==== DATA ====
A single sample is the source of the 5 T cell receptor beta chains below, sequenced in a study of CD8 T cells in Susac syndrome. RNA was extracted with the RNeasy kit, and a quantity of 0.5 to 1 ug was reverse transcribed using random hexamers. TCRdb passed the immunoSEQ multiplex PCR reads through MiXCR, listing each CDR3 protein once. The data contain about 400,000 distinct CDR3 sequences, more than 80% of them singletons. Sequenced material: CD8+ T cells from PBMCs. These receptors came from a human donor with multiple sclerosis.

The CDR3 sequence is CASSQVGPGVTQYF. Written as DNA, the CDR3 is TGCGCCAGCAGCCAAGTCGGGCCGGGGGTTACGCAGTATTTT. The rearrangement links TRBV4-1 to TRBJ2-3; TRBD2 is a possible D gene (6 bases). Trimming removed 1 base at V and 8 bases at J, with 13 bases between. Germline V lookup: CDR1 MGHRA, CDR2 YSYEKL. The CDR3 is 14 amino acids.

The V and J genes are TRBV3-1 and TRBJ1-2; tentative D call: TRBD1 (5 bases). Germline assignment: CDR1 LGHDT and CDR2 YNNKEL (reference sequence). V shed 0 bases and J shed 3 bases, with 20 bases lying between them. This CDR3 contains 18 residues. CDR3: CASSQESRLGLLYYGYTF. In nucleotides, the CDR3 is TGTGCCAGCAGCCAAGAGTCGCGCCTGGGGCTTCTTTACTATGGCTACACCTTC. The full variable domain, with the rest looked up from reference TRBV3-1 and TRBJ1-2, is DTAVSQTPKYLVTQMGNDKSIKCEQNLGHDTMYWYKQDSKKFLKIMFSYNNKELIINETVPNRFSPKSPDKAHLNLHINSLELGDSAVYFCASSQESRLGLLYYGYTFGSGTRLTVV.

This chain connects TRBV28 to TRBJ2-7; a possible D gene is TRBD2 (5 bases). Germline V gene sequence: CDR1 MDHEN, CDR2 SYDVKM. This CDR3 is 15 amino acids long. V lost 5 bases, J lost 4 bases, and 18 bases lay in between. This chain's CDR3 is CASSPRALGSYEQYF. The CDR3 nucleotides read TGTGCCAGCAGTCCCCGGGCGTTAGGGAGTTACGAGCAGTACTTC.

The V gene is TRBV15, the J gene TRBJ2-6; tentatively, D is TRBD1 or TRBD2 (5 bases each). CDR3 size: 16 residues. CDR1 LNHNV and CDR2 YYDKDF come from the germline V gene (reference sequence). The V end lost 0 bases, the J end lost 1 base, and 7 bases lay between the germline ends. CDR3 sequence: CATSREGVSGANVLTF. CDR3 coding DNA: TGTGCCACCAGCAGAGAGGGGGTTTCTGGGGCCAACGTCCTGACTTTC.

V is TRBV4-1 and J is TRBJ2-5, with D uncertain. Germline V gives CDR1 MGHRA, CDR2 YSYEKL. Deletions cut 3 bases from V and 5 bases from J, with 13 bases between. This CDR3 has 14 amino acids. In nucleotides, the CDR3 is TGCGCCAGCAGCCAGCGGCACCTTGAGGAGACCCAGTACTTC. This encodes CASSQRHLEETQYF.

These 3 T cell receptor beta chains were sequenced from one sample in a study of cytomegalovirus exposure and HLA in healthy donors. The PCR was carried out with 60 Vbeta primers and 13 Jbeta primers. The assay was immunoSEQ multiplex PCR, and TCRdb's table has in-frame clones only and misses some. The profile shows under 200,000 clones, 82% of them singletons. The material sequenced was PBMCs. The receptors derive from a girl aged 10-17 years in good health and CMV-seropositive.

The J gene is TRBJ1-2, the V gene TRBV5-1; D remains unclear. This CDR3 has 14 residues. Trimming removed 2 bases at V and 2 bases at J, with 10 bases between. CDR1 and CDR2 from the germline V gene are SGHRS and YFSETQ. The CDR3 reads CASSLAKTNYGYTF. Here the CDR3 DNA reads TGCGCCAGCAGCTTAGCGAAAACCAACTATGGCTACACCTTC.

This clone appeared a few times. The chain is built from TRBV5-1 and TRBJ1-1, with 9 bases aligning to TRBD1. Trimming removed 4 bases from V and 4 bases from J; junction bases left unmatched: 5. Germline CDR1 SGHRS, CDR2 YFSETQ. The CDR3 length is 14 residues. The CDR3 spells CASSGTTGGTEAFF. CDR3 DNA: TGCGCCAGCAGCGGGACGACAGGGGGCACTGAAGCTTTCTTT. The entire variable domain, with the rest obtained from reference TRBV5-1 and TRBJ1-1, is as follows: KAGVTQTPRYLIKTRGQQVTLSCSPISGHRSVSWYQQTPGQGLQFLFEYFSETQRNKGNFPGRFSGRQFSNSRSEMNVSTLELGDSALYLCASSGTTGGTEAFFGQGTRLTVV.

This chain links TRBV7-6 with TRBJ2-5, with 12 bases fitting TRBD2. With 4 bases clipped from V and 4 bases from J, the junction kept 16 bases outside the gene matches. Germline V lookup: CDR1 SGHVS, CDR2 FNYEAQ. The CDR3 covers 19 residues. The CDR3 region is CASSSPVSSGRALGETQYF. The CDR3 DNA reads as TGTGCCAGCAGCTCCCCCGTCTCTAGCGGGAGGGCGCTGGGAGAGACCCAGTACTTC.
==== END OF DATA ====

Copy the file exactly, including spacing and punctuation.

A single sample is the source of the 5 T cell receptor beta chains below, sequenced in a study of CD8 T cells in Susac syndrome. RNA was extracted with the RNeasy kit, and a quantity of 0.5 to 1 ug was reverse transcribed using random hexamers. TCRdb passed the immunoSEQ multiplex PCR reads through MiXCR, listing each CDR3 protein once. The data contain about 400,000 distinct CDR3 sequences, more than 80% of them singletons. Sequenced material: CD8+ T cells from PBMCs. These receptors came from a human donor with multiple sclerosis.

The CDR3 sequence is CASSQVGPGVTQYF. Written as DNA, the CDR3 is TGCGCCAGCAGCCAAGTCGGGCCGGGGGTTACGCAGTATTTT. The rearrangement links TRBV4-1 to TRBJ2-3; TRBD2 is a possible D gene (6 bases). Trimming removed 1 base at V and 8 bases at J, with 13 bases between. Germline V lookup: CDR1 MGHRA, CDR2 YSYEKL. The CDR3 is 14 amino acids.

The V and J genes are TRBV3-1 and TRBJ1-2; tentative D call: TRBD1 (5 bases). Germline assignment: CDR1 LGHDT and CDR2 YNNKEL (reference sequence). V shed 0 bases and J shed 3 bases, with 20 bases lying between them. This CDR3 contains 18 residues. CDR3: CASSQESRLGLLYYGYTF. In nucleotides, the CDR3 is TGTGCCAGCAGCCAAGAGTCGCGCCTGGGGCTTCTTTACTATGGCTACACCTTC. The full variable domain, with the rest looked up from reference TRBV3-1 and TRBJ1-2, is DTAVSQTPKYLVTQMGNDKSIKCEQNLGHDTMYWYKQDSKKFLKIMFSYNNKELIINETVPNRFSPKSPDKAHLNLHINSLELGDSAVYFCASSQESRLGLLYYGYTFGSGTRLTVV.

This chain connects TRBV28 to TRBJ2-7; a possible D gene is TRBD2 (5 bases). Germline V gene sequence: CDR1 MDHEN, CDR2 SYDVKM. This CDR3 is 15 amino acids long. V lost 5 bases, J lost 4 bases, and 18 bases lay in between. This chain's CDR3 is CASSPRALGSYEQYF. The CDR3 nucleotides read TGTGCCAGCAGTCCCCGGGCGTTAGGGAGTTACGAGCAGTACTTC.

The V gene is TRBV15, the J gene TRBJ2-6; tentatively, D is TRBD1 or TRBD2 (5 bases each). CDR3 size: 16 residues. CDR1 LNHNV and CDR2 YYDKDF come from the germline V gene (reference sequence). The V end lost 0 bases, the J end lost 1 base, and 7 bases lay between the germline ends. CDR3 sequence: CATSREGVSGANVLTF. CDR3 coding DNA: TGTGCCACCAGCAGAGAGGGGGTTTCTGGGGCCAACGTCCTGACTTTC.

V is TRBV4-1 and J is TRBJ2-5, with D uncertain. Germline V gives CDR1 MGHRA, CDR2 YSYEKL. Deletions cut 3 bases from V and 5 bases from J, with 13 bases between. This CDR3 has 14 amino acids. In nucleotides, the CDR3 is TGCGCCAGCAGCCAGCGGCACCTTGAGGAGACCCAGTACTTC. This encodes CASSQRHLEETQYF.

These 3 T cell receptor beta chains were sequenced from one sample in a study of cytomegalovirus exposure and HLA in healthy donors. The PCR was carried out with 60 Vbeta primers and 13 Jbeta primers. The assay was immunoSEQ multiplex PCR, and TCRdb's table has in-frame clones only and misses some. The profile shows under 200,000 clones, 82% of them singletons. The material sequenced was PBMCs. The receptors derive from a girl aged 10-17 years in good health and CMV-seropositive.

The J gene is TRBJ1-2, the V gene TRBV5-1; D remains unclear. This CDR3 has 14 residues. Trimming removed 2 bases at V and 2 bases at J, with 10 bases between. CDR1 and CDR2 from the germline V gene are SGHRS and YFSETQ. The CDR3 reads CASSLAKTNYGYTF. Here the CDR3 DNA reads TGCGCCAGCAGCTTAGCGAAAACCAACTATGGCTACACCTTC.

This clone appeared a few times. The chain is built from TRBV5-1 and TRBJ1-1, with 9 bases aligning to TRBD1. Trimming removed 4 bases from V and 4 bases from J; junction bases left unmatched: 5. Germline CDR1 SGHRS, CDR2 YFSETQ. The CDR3 length is 14 residues. The CDR3 spells CASSGTTGGTEAFF. CDR3 DNA: TGCGCCAGCAGCGGGACGACAGGGGGCACTGAAGCTTTCTTT. The entire variable domain, with the rest obtained from reference TRBV5-1 and TRBJ1-1, is as follows: KAGVTQTPRYLIKTRGQQVTLSCSPISGHRSVSWYQQTPGQGLQFLFEYFSETQRNKGNFPGRFSGRQFSNSRSEMNVSTLELGDSALYLCASSGTTGGTEAFFGQGTRLTVV.

This chain links TRBV7-6 with TRBJ2-5, with 12 bases fitting TRBD2. With 4 bases clipped from V and 4 bases from J, the junction kept 16 bases outside the gene matches. Germline V lookup: CDR1 SGHVS, CDR2 FNYEAQ. The CDR3 covers 19 residues. The CDR3 region is CASSSPVSSGRALGETQYF. The CDR3 DNA reads as TGTGCCAGCAGCTCCCCCGTCTCTAGCGGGAGGGCGCTGGGAGAGACCCAGTACTTC.